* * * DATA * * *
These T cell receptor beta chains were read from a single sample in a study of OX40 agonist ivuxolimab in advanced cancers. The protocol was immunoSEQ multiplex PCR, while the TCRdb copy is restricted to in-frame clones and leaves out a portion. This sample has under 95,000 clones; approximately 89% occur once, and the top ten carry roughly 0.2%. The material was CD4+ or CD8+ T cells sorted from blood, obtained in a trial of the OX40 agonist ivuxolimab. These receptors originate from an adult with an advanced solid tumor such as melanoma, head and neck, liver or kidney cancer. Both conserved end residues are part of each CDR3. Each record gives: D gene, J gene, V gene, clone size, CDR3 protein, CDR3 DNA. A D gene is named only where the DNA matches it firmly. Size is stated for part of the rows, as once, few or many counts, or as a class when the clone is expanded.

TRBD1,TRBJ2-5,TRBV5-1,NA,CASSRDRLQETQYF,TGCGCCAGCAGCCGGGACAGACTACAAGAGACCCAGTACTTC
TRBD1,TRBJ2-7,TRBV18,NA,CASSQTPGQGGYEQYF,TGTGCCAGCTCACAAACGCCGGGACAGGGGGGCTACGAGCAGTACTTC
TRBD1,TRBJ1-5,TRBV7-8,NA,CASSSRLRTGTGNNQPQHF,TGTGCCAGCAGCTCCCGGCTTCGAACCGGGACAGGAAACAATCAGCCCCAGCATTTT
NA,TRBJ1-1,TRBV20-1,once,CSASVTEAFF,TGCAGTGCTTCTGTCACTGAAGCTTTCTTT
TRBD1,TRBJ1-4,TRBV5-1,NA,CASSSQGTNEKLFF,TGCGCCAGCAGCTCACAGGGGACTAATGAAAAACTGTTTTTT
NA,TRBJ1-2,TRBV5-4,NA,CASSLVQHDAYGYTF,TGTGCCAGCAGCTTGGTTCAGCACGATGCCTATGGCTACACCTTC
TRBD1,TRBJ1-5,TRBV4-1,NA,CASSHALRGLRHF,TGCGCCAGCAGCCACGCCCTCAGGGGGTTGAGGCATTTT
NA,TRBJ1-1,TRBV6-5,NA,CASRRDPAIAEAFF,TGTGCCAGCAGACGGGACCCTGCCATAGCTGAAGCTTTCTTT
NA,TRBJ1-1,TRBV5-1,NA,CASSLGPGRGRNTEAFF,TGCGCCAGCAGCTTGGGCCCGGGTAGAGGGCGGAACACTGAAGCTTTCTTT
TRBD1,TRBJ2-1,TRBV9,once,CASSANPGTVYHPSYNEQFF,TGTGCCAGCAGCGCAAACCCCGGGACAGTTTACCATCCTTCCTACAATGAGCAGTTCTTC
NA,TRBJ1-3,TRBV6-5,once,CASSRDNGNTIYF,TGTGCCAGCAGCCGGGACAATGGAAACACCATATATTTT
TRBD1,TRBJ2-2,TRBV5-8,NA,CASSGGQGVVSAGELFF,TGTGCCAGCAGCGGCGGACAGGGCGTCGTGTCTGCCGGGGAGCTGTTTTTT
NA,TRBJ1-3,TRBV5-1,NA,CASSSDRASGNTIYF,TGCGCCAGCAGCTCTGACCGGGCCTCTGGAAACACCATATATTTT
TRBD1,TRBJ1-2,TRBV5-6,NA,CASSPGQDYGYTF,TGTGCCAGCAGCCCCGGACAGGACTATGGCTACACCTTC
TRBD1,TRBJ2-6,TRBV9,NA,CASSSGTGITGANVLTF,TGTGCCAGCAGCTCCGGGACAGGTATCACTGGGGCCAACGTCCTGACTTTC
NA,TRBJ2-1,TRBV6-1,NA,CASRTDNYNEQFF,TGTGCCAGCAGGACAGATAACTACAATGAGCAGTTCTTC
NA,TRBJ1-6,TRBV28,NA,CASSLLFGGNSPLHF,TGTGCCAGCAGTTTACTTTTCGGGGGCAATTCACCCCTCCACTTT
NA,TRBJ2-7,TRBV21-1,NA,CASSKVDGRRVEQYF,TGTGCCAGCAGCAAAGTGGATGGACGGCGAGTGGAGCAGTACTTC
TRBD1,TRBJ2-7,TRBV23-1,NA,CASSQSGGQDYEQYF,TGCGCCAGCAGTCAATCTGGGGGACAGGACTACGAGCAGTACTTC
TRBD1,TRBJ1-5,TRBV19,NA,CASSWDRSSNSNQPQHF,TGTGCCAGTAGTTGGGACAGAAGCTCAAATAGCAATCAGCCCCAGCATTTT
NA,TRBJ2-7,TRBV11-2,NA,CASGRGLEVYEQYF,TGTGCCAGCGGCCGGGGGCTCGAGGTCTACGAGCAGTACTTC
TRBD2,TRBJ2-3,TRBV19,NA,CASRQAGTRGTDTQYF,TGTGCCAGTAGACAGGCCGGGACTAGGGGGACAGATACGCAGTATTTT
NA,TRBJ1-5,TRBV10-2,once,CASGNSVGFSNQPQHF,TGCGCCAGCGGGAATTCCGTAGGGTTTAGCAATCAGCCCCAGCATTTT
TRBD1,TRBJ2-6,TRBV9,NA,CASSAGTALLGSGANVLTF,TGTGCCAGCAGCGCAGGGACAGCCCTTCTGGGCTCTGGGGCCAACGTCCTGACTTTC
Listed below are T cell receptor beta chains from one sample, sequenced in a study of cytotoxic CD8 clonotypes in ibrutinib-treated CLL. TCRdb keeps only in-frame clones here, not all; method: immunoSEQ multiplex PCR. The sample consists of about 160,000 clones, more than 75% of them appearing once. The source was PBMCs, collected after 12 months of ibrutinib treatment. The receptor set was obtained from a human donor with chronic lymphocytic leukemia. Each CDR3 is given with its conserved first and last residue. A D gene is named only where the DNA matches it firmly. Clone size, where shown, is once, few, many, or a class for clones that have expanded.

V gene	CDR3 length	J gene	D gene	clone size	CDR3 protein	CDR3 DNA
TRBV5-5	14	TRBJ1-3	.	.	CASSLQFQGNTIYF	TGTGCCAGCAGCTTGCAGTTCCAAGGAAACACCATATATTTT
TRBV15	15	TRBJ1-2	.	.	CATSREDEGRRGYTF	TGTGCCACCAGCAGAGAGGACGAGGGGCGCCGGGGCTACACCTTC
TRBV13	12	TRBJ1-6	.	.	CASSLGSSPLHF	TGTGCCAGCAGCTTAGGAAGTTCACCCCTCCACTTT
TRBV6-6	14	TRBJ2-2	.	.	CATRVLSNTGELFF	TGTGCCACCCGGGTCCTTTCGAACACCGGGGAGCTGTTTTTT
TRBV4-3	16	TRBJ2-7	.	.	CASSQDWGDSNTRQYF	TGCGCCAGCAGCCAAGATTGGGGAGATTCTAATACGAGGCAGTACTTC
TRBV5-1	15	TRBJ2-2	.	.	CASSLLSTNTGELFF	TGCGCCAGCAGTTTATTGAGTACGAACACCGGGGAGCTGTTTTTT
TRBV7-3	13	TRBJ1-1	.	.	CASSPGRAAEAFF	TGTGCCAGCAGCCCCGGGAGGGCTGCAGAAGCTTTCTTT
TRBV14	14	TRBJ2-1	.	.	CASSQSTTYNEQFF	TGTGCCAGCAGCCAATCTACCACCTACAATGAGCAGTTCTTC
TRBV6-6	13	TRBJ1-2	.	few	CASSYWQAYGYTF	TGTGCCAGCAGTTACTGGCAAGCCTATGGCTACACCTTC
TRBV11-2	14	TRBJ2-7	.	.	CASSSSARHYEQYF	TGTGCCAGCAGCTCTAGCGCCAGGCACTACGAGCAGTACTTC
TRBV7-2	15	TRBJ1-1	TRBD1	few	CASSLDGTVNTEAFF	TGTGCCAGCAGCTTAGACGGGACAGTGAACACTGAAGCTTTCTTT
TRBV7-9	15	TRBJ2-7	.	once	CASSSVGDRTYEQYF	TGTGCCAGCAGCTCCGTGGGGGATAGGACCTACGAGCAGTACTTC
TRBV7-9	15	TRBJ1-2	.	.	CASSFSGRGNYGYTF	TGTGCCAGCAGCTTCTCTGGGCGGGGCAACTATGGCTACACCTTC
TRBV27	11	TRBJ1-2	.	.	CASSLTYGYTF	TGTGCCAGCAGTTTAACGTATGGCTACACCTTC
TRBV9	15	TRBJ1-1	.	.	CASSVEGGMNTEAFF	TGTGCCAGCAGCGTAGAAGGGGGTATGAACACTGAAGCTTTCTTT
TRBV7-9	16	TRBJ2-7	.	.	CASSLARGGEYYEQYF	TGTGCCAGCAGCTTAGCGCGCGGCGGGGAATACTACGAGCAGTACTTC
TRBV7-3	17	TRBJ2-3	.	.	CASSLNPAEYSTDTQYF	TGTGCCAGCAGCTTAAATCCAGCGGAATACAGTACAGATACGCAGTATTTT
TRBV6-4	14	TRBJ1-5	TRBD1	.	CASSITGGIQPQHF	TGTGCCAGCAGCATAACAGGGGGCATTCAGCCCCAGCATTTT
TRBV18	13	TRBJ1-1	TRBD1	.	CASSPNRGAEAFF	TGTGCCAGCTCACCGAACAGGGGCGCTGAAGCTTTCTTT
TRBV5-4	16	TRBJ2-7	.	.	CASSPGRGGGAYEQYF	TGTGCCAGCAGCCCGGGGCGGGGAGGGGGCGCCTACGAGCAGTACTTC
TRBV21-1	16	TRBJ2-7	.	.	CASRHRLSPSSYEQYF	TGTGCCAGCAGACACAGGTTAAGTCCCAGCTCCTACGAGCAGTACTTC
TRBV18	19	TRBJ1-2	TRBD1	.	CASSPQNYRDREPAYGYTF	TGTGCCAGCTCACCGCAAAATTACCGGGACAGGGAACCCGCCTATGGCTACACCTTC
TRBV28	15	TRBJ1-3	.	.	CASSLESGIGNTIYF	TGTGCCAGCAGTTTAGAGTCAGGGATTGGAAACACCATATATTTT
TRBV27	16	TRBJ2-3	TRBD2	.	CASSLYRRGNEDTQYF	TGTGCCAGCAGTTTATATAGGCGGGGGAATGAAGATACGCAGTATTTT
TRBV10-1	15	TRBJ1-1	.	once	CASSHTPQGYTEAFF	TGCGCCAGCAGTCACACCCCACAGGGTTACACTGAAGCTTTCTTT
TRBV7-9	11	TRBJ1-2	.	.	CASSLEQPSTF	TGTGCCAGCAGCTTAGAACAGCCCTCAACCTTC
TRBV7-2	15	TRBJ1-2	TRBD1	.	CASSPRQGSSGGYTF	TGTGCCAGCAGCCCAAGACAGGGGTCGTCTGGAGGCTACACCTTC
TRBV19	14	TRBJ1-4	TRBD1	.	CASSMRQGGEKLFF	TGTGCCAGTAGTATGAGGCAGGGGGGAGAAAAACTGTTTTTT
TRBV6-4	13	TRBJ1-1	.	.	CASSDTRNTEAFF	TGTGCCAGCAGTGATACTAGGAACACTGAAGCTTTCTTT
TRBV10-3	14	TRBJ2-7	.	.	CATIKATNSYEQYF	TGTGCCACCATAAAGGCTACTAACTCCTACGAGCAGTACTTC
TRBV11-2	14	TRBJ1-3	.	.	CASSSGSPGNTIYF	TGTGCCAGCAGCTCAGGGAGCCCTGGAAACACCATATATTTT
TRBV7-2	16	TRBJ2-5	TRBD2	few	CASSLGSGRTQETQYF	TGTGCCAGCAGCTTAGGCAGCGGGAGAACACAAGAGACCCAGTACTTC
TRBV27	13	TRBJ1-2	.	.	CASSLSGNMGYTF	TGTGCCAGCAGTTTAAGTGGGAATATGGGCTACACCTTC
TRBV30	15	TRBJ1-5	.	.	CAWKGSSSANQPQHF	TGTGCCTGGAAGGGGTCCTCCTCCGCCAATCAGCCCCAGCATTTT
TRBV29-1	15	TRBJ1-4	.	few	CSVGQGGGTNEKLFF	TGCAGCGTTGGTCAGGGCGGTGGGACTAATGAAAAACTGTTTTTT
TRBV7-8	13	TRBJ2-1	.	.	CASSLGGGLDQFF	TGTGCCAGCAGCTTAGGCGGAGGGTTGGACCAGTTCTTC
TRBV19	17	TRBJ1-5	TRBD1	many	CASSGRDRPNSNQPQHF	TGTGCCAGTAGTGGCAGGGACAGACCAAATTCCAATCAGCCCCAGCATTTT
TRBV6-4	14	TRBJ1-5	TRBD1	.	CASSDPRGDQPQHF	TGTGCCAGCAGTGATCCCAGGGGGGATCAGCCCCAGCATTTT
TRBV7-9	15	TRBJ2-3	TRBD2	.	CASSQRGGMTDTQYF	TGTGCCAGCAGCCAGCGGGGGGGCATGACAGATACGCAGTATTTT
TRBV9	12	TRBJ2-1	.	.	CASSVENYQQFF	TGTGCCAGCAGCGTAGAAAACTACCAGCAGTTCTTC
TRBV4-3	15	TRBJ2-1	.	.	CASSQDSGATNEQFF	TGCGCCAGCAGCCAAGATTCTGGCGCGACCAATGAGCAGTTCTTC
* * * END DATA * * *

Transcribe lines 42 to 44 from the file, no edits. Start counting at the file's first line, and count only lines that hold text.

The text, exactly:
TRBV9	15	TRBJ1-1	.	.	CASSVEGGMNTEAFF	TGTGCCAGCAGCGTAGAAGGGGGTATGAACACTGAAGCTTTCTTT
TRBV7-9	16	TRBJ2-7	.	.	CASSLARGGEYYEQYF	TGTGCCAGCAGCTTAGCGCGCGGCGGGGAATACTACGAGCAGTACTTC
TRBV7-3	17	TRBJ2-3	.	.	CASSLNPAEYSTDTQYF	TGTGCCAGCAGCTTAAATCCAGCGGAATACAGTACAGATACGCAGTATTTT